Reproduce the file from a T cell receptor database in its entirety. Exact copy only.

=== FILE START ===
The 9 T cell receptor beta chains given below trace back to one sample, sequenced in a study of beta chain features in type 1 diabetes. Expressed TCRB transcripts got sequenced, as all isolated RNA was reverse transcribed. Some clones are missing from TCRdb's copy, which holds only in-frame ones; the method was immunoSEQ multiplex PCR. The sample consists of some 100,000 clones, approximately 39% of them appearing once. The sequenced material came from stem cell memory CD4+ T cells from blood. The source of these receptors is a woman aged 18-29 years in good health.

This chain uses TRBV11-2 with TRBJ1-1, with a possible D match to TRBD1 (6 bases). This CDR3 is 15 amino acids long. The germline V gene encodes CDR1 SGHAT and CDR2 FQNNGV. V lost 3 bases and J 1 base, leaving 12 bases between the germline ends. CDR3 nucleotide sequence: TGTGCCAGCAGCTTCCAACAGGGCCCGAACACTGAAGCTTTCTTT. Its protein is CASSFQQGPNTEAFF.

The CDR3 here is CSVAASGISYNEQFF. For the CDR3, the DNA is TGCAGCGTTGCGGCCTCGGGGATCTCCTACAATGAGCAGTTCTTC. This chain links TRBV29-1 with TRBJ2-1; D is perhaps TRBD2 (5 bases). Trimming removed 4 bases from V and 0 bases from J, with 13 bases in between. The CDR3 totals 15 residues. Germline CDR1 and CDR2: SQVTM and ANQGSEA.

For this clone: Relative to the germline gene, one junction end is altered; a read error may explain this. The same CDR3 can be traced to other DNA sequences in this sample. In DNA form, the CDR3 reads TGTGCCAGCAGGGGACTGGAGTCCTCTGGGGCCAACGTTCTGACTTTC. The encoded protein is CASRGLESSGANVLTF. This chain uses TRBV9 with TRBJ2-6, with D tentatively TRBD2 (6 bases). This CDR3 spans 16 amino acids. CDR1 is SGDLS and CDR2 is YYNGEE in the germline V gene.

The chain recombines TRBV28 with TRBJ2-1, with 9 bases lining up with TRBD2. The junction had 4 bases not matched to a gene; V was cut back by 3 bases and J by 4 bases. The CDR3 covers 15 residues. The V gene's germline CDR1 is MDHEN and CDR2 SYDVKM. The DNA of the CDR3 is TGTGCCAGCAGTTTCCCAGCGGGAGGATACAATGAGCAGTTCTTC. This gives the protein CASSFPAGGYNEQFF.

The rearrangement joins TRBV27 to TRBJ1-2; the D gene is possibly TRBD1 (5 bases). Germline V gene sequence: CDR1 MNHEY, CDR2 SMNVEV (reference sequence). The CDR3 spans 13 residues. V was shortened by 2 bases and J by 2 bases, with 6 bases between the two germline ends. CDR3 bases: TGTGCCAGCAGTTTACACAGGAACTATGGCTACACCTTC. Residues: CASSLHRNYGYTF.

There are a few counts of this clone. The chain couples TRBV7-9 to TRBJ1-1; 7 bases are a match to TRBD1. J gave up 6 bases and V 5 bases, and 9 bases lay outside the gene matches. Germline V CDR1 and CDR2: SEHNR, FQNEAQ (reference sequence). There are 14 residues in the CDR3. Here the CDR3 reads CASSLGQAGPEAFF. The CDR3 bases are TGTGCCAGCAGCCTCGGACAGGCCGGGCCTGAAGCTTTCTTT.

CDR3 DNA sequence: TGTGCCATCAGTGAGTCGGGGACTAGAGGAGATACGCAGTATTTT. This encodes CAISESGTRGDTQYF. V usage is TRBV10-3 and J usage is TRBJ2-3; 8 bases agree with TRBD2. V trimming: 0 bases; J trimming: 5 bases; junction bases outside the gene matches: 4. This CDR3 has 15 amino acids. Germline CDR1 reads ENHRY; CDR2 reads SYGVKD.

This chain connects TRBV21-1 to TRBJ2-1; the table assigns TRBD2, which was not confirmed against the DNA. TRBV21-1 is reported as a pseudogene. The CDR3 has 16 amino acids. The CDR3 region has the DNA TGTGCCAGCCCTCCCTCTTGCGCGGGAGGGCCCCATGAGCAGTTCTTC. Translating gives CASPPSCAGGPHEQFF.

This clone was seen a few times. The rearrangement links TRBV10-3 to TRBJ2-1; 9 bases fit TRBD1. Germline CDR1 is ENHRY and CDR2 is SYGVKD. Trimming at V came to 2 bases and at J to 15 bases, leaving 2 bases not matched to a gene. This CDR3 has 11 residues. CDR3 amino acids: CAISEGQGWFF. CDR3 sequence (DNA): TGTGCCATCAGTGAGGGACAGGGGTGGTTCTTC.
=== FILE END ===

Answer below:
The 9 T cell receptor beta chains given below trace back to one sample, sequenced in a study of beta chain features in type 1 diabetes. Expressed TCRB transcripts got sequenced, as all isolated RNA was reverse transcribed. Some clones are missing from TCRdb's copy, which holds only in-frame ones; the method was immunoSEQ multiplex PCR. The sample consists of some 100,000 clones, approximately 39% of them appearing once. The sequenced material came from stem cell memory CD4+ T cells from blood. The source of these receptors is a woman aged 18-29 years in good health.

This chain uses TRBV11-2 with TRBJ1-1, with a possible D match to TRBD1 (6 bases). This CDR3 is 15 amino acids long. The germline V gene encodes CDR1 SGHAT and CDR2 FQNNGV. V lost 3 bases and J 1 base, leaving 12 bases between the germline ends. CDR3 nucleotide sequence: TGTGCCAGCAGCTTCCAACAGGGCCCGAACACTGAAGCTTTCTTT. Its protein is CASSFQQGPNTEAFF.

The CDR3 here is CSVAASGISYNEQFF. For the CDR3, the DNA is TGCAGCGTTGCGGCCTCGGGGATCTCCTACAATGAGCAGTTCTTC. This chain links TRBV29-1 with TRBJ2-1; D is perhaps TRBD2 (5 bases). Trimming removed 4 bases from V and 0 bases from J, with 13 bases in between. The CDR3 totals 15 residues. Germline CDR1 and CDR2: SQVTM and ANQGSEA.

For this clone: Relative to the germline gene, one junction end is altered; a read error may explain this. The same CDR3 can be traced to other DNA sequences in this sample. In DNA form, the CDR3 reads TGTGCCAGCAGGGGACTGGAGTCCTCTGGGGCCAACGTTCTGACTTTC. The encoded protein is CASRGLESSGANVLTF. This chain uses TRBV9 with TRBJ2-6, with D tentatively TRBD2 (6 bases). This CDR3 spans 16 amino acids. CDR1 is SGDLS and CDR2 is YYNGEE in the germline V gene.

The chain recombines TRBV28 with TRBJ2-1, with 9 bases lining up with TRBD2. The junction had 4 bases not matched to a gene; V was cut back by 3 bases and J by 4 bases. The CDR3 covers 15 residues. The V gene's germline CDR1 is MDHEN and CDR2 SYDVKM. The DNA of the CDR3 is TGTGCCAGCAGTTTCCCAGCGGGAGGATACAATGAGCAGTTCTTC. This gives the protein CASSFPAGGYNEQFF.

The rearrangement joins TRBV27 to TRBJ1-2; the D gene is possibly TRBD1 (5 bases). Germline V gene sequence: CDR1 MNHEY, CDR2 SMNVEV (reference sequence). The CDR3 spans 13 residues. V was shortened by 2 bases and J by 2 bases, with 6 bases between the two germline ends. CDR3 bases: TGTGCCAGCAGTTTACACAGGAACTATGGCTACACCTTC. Residues: CASSLHRNYGYTF.

There are a few counts of this clone. The chain couples TRBV7-9 to TRBJ1-1; 7 bases are a match to TRBD1. J gave up 6 bases and V 5 bases, and 9 bases lay outside the gene matches. Germline V CDR1 and CDR2: SEHNR, FQNEAQ (reference sequence). There are 14 residues in the CDR3. Here the CDR3 reads CASSLGQAGPEAFF. The CDR3 bases are TGTGCCAGCAGCCTCGGACAGGCCGGGCCTGAAGCTTTCTTT.

CDR3 DNA sequence: TGTGCCATCAGTGAGTCGGGGACTAGAGGAGATACGCAGTATTTT. This encodes CAISESGTRGDTQYF. V usage is TRBV10-3 and J usage is TRBJ2-3; 8 bases agree with TRBD2. V trimming: 0 bases; J trimming: 5 bases; junction bases outside the gene matches: 4. This CDR3 has 15 amino acids. Germline CDR1 reads ENHRY; CDR2 reads SYGVKD.

This chain connects TRBV21-1 to TRBJ2-1; the table assigns TRBD2, which was not confirmed against the DNA. TRBV21-1 is reported as a pseudogene. The CDR3 has 16 amino acids. The CDR3 region has the DNA TGTGCCAGCCCTCCCTCTTGCGCGGGAGGGCCCCATGAGCAGTTCTTC. Translating gives CASPPSCAGGPHEQFF.

This clone was seen a few times. The rearrangement links TRBV10-3 to TRBJ2-1; 9 bases fit TRBD1. Germline CDR1 is ENHRY and CDR2 is SYGVKD. Trimming at V came to 2 bases and at J to 15 bases, leaving 2 bases not matched to a gene. This CDR3 has 11 residues. CDR3 amino acids: CAISEGQGWFF. CDR3 sequence (DNA): TGTGCCATCAGTGAGGGACAGGGGTGGTTCTTC.